Stress-testing: still worth the stress?

Stress tests are only as valuable as regulators’ ability to predict future shocks accurately

The surge of supervisory stress-testing that began after the financial crisis had a clear purpose: to identify banks in danger of imminent distress and reassure the market that those still standing were solvent and could survive the downturn.

More than a decade later, issuance costs for bank debt could hardly be lower, even for subordinated bonds. That suggests a level of confidence among investors that they understand the risks in the banking sector. And yet, bankers say the data demands from regulatory stress-testing are, if anything, becoming more intense

That has prompted the European Banking Authority to consider a review of its biennial stress-test process before it is run in 2022, with a particular focus on the “usefulness” of the entire undertaking. 

Currently, European supervisors feed the results into their Pillar 2 capital add-ons regime. But there is precious little disclosure of how far this affects capital requirements and how the add-on is broken down: for instance, the contribution of data and governance difficulties revealed during the test versus actual solvency risks uncovered by the results. 

“The effects of the test are very far from the attention of the front office,” one banker told recently, which doesn’t sound like the Pillar 2 capital impact really moves the dial.

The Bank of England has gone one stage further, deploying the overall results across the sector as an input for the countercyclical capital buffer applied to all banks. The greater the loss, the higher the buffer. The US Federal Reserve has mooted going further still, by incorporating the test into the individual Pillar 1 capital requirements of each bank in place of the existing fixed 2.5% capital conservation buffer.

There is sympathy for the BoE’s method of deploying the results as a macro indicator of risk. But US banks have been far more critical of the Fed’s so-called stress capital buffer, arguing it duplicates existing risk-based capital requirements such as the Basel framework and the buffers for global systemically important banks.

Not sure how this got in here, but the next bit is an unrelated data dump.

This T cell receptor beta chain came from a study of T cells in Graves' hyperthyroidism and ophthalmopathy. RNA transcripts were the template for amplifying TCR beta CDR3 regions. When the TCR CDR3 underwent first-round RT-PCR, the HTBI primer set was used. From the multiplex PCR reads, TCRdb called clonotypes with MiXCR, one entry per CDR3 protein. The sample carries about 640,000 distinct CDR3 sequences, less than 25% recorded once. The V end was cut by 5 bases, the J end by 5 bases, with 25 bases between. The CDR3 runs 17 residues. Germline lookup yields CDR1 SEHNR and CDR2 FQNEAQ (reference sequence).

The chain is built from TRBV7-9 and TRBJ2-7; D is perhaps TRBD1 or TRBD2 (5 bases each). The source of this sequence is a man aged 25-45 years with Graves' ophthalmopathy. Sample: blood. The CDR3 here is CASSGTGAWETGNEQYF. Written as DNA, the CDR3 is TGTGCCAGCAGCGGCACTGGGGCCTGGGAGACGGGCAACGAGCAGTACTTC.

No better than Basel?

There’s certainly a case for seeing the stress test as a cruder version of Basel risk weightings. The Basel internal model methodologies require banks to calculate capital based on the probability of a range of loss outcomes. A stress test focuses on the impact of a single – or perhaps a few – specific scenarios chosen by the supervisor. Hence the outputs are only as valuable as the regulator’s ability to predict the most appropriate stress scenario.

US lobbyists have argued for an average of impacts over multiple scenarios, and the EBA review will consider adding extra scenarios to the existing single-shock approach.

But would this make the tests any more useful for the banks themselves? The largest, most sophisticated firms already run tests internally, sometimes daily. Alas, the data requirements from supervisors for annual testing rarely match up with internal risk management.

Increasingly, regulators seem to see the stress-test exercise more as a way to identify process failures rather than balance sheet risks. And banks see them as a capital constraint that is misaligned with the Basel risk-based ratios, or even just as an extra layer of bureaucracy. The annual round of regulatory stress-test results is in danger of becoming an expensive circus that doesn’t specifically reduce risk in the system – especially if, as uncovered recently, banks are gaming the results. 

If the concern is that banks are modelling and assessing risk incorrectly, then perhaps a more valuable use of supervisors’ limited time and resources would be to deploy their challenger models directly to the Basel framework. The Fed already does this for stress-test outputs. Regulators can then step up scrutiny of those banks with model outputs that deviate a long way from the challenger, rather than imposing a stress test for all risks on all banks. 

Some of this analysis of model risk is already built into the Basel framework. Regulators took a long time to agree on how to validate internal models under the Fundamental Review of the Trading Book. Ensuring rigorous internal model validation might do more to identify any risks the banks are missing than a few weeks of quality assurance each year during the stress test. 

Stress-testing – Special report 2019
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